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  • Faithful to my Homeland, the Republic of Poland

     

  • SCIENTIFIC AND EDUCATIONAL COOPERATION

  • 28 September 2017

    Similarities and differences in the destinies of Poland and Denmark during World War I were debated at the University of Copenhagen.

    “During World War I, while Denmark strived to convince the fighting powers that the country was small and insignificant, Poland did everything in its power to show that the Polish nation was numerous, important and able to play a significant role in the war”, claimed prof. Uffe Østergaard during the debate “Nation and the Art of Balance” on 18 September 2017 at the Copenhagen University.

     

    The debate with key-note speakers: prof. Uffe Østergaard, prof. Marek Kornat and prof. Claus Bundgård Christensen was organized by the Embassy of the Republic of Poland in cooperation with the Fort Mosede Museum and the University of Copenhagen. It focused on the geopolitical changes in Europe in the aftermath of World War I as well as on the political and diplomatic aspirations of Denmark and Poland aimed at ensuring their national interests. In the case of Denmark, the goal was to keep neutrality and to avoid a war, be it with the Entente or the so-called Triple Alliance. For the Poles, who were at that time striving for independence, the war between the powers who by the end of the18th century partitioned the country, created the long awaited opportunity to place the question of Polish independence again at the center of the European diplomatic agenda. Prof. M. Kornat of the Institute of History of the Polish Academy of Sciences presented the Polish way to independence from 1914 to 1918, focusing on both, the political developments and the conflicting visions of the new state designed by Józef Piłsudski and Roman Dmowski. He concluded that whilst at the beginning of the ‘Great War’ the ‘Polish question’ didn’t attract much attention of the great powers, as the war went on the Polish nation and Polish independence became a key element of the political landscape of Europe.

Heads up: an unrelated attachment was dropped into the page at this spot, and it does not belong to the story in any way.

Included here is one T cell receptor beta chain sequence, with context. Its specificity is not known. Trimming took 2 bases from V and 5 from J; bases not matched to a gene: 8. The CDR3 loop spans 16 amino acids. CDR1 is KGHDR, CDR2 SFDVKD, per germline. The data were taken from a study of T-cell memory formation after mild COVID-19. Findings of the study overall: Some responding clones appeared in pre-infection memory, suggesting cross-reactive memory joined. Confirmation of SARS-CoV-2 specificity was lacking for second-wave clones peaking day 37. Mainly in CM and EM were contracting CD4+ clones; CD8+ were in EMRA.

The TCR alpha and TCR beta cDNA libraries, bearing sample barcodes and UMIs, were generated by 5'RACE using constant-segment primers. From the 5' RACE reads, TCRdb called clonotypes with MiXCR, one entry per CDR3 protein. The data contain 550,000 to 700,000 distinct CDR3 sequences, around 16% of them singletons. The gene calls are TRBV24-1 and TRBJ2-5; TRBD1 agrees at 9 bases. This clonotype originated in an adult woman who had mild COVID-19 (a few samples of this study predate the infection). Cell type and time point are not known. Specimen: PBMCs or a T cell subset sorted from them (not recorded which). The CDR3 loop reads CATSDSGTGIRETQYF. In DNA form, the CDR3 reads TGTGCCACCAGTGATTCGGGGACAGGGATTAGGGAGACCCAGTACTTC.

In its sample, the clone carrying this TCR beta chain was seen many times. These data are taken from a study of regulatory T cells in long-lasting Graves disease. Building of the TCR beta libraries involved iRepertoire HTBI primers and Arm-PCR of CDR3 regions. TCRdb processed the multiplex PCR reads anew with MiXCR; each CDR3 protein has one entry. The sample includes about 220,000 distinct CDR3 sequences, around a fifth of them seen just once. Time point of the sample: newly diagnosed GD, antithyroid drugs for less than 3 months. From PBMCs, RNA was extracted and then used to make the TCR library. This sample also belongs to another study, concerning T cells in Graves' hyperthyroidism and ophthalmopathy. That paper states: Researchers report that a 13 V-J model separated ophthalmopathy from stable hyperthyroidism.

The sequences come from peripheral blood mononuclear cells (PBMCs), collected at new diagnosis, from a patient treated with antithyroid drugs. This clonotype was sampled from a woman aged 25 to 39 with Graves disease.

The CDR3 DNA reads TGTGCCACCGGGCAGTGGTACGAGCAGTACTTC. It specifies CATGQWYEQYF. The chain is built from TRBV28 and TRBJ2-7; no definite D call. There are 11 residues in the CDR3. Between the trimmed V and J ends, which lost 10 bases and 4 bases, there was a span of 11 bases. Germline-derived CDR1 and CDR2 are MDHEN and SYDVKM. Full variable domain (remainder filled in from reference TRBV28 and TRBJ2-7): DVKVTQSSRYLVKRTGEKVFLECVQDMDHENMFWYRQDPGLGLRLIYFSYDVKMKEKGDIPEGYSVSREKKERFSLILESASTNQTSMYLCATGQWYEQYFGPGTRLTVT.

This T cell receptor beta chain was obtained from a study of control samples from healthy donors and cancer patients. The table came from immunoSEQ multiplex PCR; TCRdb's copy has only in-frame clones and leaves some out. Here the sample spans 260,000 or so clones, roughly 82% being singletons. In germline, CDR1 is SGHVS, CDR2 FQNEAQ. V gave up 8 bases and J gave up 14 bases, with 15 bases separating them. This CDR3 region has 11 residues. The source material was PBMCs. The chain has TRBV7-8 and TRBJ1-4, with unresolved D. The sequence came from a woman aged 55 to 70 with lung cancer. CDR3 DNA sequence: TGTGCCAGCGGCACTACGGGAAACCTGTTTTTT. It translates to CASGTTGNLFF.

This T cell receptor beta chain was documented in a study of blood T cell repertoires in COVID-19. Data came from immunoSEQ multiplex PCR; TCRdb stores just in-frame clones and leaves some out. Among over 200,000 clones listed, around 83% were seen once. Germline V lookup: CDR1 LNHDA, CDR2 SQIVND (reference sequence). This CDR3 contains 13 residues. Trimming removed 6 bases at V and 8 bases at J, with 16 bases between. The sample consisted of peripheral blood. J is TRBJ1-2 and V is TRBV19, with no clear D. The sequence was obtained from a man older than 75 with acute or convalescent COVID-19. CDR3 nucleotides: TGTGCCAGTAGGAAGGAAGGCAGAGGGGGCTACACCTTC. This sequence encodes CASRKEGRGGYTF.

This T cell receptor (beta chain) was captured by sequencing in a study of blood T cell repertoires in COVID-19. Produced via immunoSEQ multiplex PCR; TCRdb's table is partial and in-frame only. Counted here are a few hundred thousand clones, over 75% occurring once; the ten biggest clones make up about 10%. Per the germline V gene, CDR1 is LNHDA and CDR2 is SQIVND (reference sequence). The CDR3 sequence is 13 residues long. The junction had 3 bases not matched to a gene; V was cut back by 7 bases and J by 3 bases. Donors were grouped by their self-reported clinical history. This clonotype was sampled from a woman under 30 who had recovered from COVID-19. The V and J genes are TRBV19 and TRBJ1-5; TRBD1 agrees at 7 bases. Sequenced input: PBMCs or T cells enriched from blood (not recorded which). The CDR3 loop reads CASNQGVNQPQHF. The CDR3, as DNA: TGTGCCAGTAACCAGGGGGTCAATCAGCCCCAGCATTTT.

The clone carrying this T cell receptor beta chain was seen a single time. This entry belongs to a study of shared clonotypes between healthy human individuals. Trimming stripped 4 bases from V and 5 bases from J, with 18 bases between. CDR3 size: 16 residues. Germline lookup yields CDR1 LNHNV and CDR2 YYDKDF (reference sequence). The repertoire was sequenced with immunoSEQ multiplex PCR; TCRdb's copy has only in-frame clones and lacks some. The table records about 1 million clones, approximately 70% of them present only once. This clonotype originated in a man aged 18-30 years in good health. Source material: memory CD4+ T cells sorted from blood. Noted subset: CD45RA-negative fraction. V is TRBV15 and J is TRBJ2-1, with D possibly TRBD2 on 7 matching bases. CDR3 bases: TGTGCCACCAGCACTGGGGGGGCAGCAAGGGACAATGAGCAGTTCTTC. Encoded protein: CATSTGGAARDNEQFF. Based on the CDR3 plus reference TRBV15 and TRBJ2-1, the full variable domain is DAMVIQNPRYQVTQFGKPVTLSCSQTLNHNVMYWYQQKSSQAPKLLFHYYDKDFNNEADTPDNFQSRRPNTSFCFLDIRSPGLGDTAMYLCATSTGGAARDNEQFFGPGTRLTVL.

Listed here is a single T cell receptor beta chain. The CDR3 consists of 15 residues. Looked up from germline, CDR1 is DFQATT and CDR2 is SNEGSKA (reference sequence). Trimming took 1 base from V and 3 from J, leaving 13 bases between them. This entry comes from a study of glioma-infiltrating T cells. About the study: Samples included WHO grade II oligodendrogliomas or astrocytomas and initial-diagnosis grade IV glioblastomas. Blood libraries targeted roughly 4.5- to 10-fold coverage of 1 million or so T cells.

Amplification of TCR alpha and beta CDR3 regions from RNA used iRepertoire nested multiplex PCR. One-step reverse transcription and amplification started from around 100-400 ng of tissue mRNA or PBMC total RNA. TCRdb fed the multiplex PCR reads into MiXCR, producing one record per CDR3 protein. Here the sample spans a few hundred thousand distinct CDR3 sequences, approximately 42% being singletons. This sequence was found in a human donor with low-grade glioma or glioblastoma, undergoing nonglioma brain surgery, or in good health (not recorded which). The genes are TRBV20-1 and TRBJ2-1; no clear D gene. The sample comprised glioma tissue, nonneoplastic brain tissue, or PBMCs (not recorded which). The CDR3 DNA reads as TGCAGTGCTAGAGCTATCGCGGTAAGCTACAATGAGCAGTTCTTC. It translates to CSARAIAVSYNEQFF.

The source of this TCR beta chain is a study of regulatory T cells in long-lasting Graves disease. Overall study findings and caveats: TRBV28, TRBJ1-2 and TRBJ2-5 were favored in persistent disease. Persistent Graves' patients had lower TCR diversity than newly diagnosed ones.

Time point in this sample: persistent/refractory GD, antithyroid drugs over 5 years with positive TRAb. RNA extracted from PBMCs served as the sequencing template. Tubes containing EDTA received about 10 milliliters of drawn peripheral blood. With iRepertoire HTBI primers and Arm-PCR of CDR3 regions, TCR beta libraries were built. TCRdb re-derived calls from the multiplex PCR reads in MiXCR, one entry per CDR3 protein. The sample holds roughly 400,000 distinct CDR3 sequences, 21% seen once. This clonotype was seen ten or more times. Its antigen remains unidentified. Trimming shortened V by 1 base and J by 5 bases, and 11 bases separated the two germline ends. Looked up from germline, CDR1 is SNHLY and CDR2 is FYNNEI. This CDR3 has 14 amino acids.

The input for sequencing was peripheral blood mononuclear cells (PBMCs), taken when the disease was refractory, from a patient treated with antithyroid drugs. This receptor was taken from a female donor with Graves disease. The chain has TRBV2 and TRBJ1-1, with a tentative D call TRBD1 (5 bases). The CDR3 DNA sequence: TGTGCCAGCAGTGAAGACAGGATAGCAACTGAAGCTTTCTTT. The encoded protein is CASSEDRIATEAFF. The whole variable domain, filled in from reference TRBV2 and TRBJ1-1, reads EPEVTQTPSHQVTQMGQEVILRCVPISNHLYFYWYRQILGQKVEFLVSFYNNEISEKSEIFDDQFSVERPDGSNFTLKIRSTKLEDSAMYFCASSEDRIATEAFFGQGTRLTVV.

The debate was followed by an invitation to visit the Mosede Fort Museum in Greve, a partner of the project. During the visit the Danish and Polish historians made parallels to the debate held earlier in the day. The Mosede Fort Museum highlights the history of Denmark during World War I – visitors are confronted with the challenges of the Danish neutrality policy and the country’s military preparations (in case Denmark would have entered into the war) as well as the implications of the British blockade of Germany, which resulted in a shortage of food and an enforced regulation system in that regard in Denmark. The exhibition also underlines the fact that the experiences of the war of 1914-1918 paradoxically laid the foundations for the development of the Danish welfare state.

     

    Both, the debate at the University of Copenhagen and the discussions at the Mosede Fort Museum were part of the commemoration of the 150th anniversary of the birth of Marshall Józef Piłsudski (1867), founder of the Poland’s revival after 123 years of the foreign powers’ thralldom. They simultaneously inaugurated the celebrations of the 100th anniversary of regaining independence by Poland (1918-2018).

    debata na KU3
    debata na KU2
    debata na KU1
    debata na KU4

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